Better Off Friends is a light, sweet read and I fell completely in love with both Macallan and Levi. I mean, how cute could they get? Paired in seventh grade when Levi first moves to Wisconsin, they form an unexpected friendship when they start having family dinners together, hanging out at the park, and sharing friends. But things get difficult especially in middle school when boys worry about fitting in with boys and don’t want to necessarily be known for being friends with girls. (Ugh.) But Levi still stands his own, and really cares about nurturing his friendship with Macallan. He’s genuinely a good guy.
And for Macallan, it seems like Levi enters her life at the perfect time. Her family has just taken a huge hit, she’s sad, and gradually, she finds someone to trust, welcome into her circle, and in ways, I think it helps her to move past the pain of unexpected tragedy and learn how to be close to another person. I loved Macallan’s feisty-ness, her bravery, and how she was so dedicated to things (cooking, especially) and people. See? Great characters.
But all genuinely good people make mistakes (especially when a friendships spans so many years like this one, as we get to high school) — they fail to recognize how their significant others are taking up their time, they don’t always tell the full truth, they give into social pressure, and they don’t stand up for the other at the most opportune times. As the years went on, the growing pains of Macallan and Levi’s friendship sadly push them apart, but it feels impossible to stop.
Could they make it through? Would their history help them to reconnect? Was all the tension caused by more than just time getting in the way? New girlfriends and new boyfriends? Were they not seeing what was really there? Eulberg might not have tackled these questions as deeply as I would have liked, but Better Off Friends was hard to put down and I found myself wistfully staring at my eReader, wondering what would become of Macallan and Levi once I was to get back to reading.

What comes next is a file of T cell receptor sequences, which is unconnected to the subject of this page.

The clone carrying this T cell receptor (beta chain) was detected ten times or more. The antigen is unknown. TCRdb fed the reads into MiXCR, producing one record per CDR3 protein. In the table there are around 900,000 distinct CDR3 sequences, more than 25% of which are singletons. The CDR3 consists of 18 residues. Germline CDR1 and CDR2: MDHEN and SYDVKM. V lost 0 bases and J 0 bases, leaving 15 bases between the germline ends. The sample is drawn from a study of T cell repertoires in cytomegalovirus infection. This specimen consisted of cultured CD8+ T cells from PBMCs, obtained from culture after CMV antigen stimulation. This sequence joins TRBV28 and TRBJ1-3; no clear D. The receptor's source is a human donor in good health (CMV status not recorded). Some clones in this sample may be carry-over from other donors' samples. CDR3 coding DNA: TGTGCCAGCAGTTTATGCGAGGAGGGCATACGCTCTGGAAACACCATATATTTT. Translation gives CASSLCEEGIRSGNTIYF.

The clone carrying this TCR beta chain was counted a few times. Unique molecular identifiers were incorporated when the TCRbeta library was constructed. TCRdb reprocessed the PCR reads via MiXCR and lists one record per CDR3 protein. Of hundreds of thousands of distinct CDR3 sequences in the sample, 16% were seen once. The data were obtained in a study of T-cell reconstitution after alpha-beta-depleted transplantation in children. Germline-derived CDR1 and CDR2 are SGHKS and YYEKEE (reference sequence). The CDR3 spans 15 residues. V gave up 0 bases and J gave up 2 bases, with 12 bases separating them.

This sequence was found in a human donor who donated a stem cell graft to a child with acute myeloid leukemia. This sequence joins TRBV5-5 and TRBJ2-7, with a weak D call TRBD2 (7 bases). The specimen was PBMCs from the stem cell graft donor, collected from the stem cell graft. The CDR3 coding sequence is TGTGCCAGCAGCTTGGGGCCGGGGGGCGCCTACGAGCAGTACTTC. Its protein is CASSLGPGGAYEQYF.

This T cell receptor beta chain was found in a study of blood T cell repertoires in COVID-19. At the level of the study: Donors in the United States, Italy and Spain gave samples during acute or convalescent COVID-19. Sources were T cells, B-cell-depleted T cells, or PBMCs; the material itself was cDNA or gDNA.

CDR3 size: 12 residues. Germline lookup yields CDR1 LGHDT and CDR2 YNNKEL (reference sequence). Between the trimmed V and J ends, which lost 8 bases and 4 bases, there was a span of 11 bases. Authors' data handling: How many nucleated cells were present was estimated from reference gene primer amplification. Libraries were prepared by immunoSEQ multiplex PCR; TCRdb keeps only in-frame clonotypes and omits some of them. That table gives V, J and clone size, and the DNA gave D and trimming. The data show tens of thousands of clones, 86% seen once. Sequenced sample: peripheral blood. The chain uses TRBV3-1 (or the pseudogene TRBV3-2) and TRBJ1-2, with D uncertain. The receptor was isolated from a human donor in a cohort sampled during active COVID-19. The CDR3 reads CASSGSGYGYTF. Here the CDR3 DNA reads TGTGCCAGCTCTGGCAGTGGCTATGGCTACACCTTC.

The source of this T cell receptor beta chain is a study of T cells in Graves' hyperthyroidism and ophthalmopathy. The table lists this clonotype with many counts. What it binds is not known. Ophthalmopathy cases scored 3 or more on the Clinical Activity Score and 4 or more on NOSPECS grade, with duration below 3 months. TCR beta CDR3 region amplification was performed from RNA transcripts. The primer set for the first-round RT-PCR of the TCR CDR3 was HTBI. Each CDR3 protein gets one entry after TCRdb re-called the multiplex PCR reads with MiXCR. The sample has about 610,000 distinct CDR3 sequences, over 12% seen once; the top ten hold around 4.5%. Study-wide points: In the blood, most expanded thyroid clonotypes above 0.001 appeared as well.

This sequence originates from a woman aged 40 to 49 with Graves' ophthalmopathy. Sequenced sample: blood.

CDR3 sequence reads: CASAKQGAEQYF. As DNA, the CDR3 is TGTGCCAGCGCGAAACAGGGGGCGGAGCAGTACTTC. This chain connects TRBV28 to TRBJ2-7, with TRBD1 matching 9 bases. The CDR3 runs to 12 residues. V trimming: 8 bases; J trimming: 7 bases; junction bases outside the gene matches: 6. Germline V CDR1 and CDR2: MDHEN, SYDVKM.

That, my friends, is what I call a worthwhile read.
While Better Off Friends was definitely a highlight amongst my reads this year so far, I did find the interludes (Macallan and Levi’s discussions between chapters) confusing. I loved hearing their reactions but I wondered where exactly they were coming from (the heavens?) and if it gave too much away. I also would have loved for a stronger secondary plotline involving Macallan and Levi worrying less about each other and more about something in life. A wish that would have been a challenge because of the span of time covered in the book, but better developed relationships with supporting characters would have worked too.
All in all, Eulberg has created two true-to-life characters that I care about and I know I will be thinking about as the reading year continues. Plus I will always be wondering: where are they now? (Also I must say: the chapter art — silhouettes of either Macallan or Levi swinging depending on chapter POV? So gorgeous, and a great detail.)